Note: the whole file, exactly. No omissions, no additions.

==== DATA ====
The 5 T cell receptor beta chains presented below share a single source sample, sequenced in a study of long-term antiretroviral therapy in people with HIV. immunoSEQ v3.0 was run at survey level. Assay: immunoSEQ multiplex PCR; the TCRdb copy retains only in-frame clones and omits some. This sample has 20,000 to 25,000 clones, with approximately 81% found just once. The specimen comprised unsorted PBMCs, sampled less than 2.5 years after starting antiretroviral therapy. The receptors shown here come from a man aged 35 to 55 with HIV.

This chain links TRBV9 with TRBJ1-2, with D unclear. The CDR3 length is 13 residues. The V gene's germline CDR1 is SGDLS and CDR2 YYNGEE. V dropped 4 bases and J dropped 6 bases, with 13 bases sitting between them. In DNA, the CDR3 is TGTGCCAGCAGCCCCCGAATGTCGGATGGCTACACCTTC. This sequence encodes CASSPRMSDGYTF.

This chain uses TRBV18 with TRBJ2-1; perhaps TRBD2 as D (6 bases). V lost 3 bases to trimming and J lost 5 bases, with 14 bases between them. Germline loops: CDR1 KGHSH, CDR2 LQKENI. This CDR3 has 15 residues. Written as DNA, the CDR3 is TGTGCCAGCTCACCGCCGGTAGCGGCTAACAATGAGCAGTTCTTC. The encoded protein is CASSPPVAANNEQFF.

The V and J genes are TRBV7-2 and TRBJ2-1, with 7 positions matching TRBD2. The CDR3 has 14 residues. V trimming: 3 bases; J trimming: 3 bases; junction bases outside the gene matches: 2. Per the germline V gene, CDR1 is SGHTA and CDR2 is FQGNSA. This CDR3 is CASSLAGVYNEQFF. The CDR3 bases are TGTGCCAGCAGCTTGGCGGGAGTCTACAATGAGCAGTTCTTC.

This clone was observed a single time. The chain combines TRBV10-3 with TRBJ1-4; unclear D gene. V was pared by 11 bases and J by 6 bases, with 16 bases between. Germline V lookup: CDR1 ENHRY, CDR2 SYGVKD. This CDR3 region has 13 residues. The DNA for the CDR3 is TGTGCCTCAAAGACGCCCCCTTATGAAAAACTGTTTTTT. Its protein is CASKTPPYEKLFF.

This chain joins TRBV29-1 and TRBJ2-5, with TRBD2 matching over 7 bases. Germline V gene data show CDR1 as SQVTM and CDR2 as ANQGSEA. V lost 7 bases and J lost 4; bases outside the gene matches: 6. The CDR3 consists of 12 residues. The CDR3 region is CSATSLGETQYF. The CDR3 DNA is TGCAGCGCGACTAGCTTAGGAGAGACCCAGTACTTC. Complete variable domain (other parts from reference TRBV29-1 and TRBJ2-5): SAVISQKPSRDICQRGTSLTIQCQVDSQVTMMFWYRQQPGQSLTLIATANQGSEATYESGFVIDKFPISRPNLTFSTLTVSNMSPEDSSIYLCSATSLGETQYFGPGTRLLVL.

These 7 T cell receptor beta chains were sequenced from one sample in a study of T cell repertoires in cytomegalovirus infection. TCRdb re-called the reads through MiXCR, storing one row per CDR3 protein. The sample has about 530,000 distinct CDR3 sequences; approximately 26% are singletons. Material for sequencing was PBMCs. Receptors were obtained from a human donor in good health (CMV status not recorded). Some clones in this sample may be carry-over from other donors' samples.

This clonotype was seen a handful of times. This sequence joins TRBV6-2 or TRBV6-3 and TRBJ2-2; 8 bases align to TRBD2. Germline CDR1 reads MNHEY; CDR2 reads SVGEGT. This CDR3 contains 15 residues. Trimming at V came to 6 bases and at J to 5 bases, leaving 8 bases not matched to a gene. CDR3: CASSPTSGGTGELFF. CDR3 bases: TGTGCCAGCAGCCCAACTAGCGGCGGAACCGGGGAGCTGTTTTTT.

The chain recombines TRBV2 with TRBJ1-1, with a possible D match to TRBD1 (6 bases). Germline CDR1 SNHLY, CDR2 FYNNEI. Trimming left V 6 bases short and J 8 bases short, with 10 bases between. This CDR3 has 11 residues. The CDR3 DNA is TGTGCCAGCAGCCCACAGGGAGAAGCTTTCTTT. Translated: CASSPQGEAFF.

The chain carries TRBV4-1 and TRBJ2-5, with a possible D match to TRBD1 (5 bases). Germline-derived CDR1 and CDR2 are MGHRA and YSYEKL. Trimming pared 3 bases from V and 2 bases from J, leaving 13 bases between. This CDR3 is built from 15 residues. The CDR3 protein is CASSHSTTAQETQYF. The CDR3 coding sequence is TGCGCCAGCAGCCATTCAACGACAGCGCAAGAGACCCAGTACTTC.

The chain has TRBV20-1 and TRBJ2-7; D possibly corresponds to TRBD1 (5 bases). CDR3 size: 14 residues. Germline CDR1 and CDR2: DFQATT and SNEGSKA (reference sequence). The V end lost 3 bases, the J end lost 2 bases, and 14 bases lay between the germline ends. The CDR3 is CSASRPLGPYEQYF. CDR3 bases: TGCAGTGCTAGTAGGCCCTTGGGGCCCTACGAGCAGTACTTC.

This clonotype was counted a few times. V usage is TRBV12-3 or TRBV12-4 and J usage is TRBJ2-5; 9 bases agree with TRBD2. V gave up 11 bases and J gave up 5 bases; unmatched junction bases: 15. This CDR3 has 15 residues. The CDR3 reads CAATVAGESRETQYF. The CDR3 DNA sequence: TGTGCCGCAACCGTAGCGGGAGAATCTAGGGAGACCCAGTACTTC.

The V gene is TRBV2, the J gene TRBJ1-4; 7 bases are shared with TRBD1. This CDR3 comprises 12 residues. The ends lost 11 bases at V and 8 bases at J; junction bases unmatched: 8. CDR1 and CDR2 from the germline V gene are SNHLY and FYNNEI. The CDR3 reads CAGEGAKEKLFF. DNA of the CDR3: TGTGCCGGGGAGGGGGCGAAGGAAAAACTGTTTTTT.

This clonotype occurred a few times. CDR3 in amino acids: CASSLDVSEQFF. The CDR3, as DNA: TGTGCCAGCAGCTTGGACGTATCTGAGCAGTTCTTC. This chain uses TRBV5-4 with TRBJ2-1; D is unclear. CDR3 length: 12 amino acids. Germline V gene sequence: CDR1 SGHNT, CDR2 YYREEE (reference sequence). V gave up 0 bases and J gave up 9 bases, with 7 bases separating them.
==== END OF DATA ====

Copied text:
The 5 T cell receptor beta chains presented below share a single source sample, sequenced in a study of long-term antiretroviral therapy in people with HIV. immunoSEQ v3.0 was run at survey level. Assay: immunoSEQ multiplex PCR; the TCRdb copy retains only in-frame clones and omits some. This sample has 20,000 to 25,000 clones, with approximately 81% found just once. The specimen comprised unsorted PBMCs, sampled less than 2.5 years after starting antiretroviral therapy. The receptors shown here come from a man aged 35 to 55 with HIV.

This chain links TRBV9 with TRBJ1-2, with D unclear. The CDR3 length is 13 residues. The V gene's germline CDR1 is SGDLS and CDR2 YYNGEE. V dropped 4 bases and J dropped 6 bases, with 13 bases sitting between them. In DNA, the CDR3 is TGTGCCAGCAGCCCCCGAATGTCGGATGGCTACACCTTC. This sequence encodes CASSPRMSDGYTF.

This chain uses TRBV18 with TRBJ2-1; perhaps TRBD2 as D (6 bases). V lost 3 bases to trimming and J lost 5 bases, with 14 bases between them. Germline loops: CDR1 KGHSH, CDR2 LQKENI. This CDR3 has 15 residues. Written as DNA, the CDR3 is TGTGCCAGCTCACCGCCGGTAGCGGCTAACAATGAGCAGTTCTTC. The encoded protein is CASSPPVAANNEQFF.

The V and J genes are TRBV7-2 and TRBJ2-1, with 7 positions matching TRBD2. The CDR3 has 14 residues. V trimming: 3 bases; J trimming: 3 bases; junction bases outside the gene matches: 2. Per the germline V gene, CDR1 is SGHTA and CDR2 is FQGNSA. This CDR3 is CASSLAGVYNEQFF. The CDR3 bases are TGTGCCAGCAGCTTGGCGGGAGTCTACAATGAGCAGTTCTTC.

This clone was observed a single time. The chain combines TRBV10-3 with TRBJ1-4; unclear D gene. V was pared by 11 bases and J by 6 bases, with 16 bases between. Germline V lookup: CDR1 ENHRY, CDR2 SYGVKD. This CDR3 region has 13 residues. The DNA for the CDR3 is TGTGCCTCAAAGACGCCCCCTTATGAAAAACTGTTTTTT. Its protein is CASKTPPYEKLFF.

This chain joins TRBV29-1 and TRBJ2-5, with TRBD2 matching over 7 bases. Germline V gene data show CDR1 as SQVTM and CDR2 as ANQGSEA. V lost 7 bases and J lost 4; bases outside the gene matches: 6. The CDR3 consists of 12 residues. The CDR3 region is CSATSLGETQYF. The CDR3 DNA is TGCAGCGCGACTAGCTTAGGAGAGACCCAGTACTTC. Complete variable domain (other parts from reference TRBV29-1 and TRBJ2-5): SAVISQKPSRDICQRGTSLTIQCQVDSQVTMMFWYRQQPGQSLTLIATANQGSEATYESGFVIDKFPISRPNLTFSTLTVSNMSPEDSSIYLCSATSLGETQYFGPGTRLLVL.

These 7 T cell receptor beta chains were sequenced from one sample in a study of T cell repertoires in cytomegalovirus infection. TCRdb re-called the reads through MiXCR, storing one row per CDR3 protein. The sample has about 530,000 distinct CDR3 sequences; approximately 26% are singletons. Material for sequencing was PBMCs. Receptors were obtained from a human donor in good health (CMV status not recorded). Some clones in this sample may be carry-over from other donors' samples.

This clonotype was seen a handful of times. This sequence joins TRBV6-2 or TRBV6-3 and TRBJ2-2; 8 bases align to TRBD2. Germline CDR1 reads MNHEY; CDR2 reads SVGEGT. This CDR3 contains 15 residues. Trimming at V came to 6 bases and at J to 5 bases, leaving 8 bases not matched to a gene. CDR3: CASSPTSGGTGELFF. CDR3 bases: TGTGCCAGCAGCCCAACTAGCGGCGGAACCGGGGAGCTGTTTTTT.

The chain recombines TRBV2 with TRBJ1-1, with a possible D match to TRBD1 (6 bases). Germline CDR1 SNHLY, CDR2 FYNNEI. Trimming left V 6 bases short and J 8 bases short, with 10 bases between. This CDR3 has 11 residues. The CDR3 DNA is TGTGCCAGCAGCCCACAGGGAGAAGCTTTCTTT. Translated: CASSPQGEAFF.

The chain carries TRBV4-1 and TRBJ2-5, with a possible D match to TRBD1 (5 bases). Germline-derived CDR1 and CDR2 are MGHRA and YSYEKL. Trimming pared 3 bases from V and 2 bases from J, leaving 13 bases between. This CDR3 is built from 15 residues. The CDR3 protein is CASSHSTTAQETQYF. The CDR3 coding sequence is TGCGCCAGCAGCCATTCAACGACAGCGCAAGAGACCCAGTACTTC.

The chain has TRBV20-1 and TRBJ2-7; D possibly corresponds to TRBD1 (5 bases). CDR3 size: 14 residues. Germline CDR1 and CDR2: DFQATT and SNEGSKA (reference sequence). The V end lost 3 bases, the J end lost 2 bases, and 14 bases lay between the germline ends. The CDR3 is CSASRPLGPYEQYF. CDR3 bases: TGCAGTGCTAGTAGGCCCTTGGGGCCCTACGAGCAGTACTTC.

This clonotype was counted a few times. V usage is TRBV12-3 or TRBV12-4 and J usage is TRBJ2-5; 9 bases agree with TRBD2. V gave up 11 bases and J gave up 5 bases; unmatched junction bases: 15. This CDR3 has 15 residues. The CDR3 reads CAATVAGESRETQYF. The CDR3 DNA sequence: TGTGCCGCAACCGTAGCGGGAGAATCTAGGGAGACCCAGTACTTC.

The V gene is TRBV2, the J gene TRBJ1-4; 7 bases are shared with TRBD1. This CDR3 comprises 12 residues. The ends lost 11 bases at V and 8 bases at J; junction bases unmatched: 8. CDR1 and CDR2 from the germline V gene are SNHLY and FYNNEI. The CDR3 reads CAGEGAKEKLFF. DNA of the CDR3: TGTGCCGGGGAGGGGGCGAAGGAAAAACTGTTTTTT.

This clonotype occurred a few times. CDR3 in amino acids: CASSLDVSEQFF. The CDR3, as DNA: TGTGCCAGCAGCTTGGACGTATCTGAGCAGTTCTTC. This chain uses TRBV5-4 with TRBJ2-1; D is unclear. CDR3 length: 12 amino acids. Germline V gene sequence: CDR1 SGHNT, CDR2 YYREEE (reference sequence). V gave up 0 bases and J gave up 9 bases, with 7 bases separating them.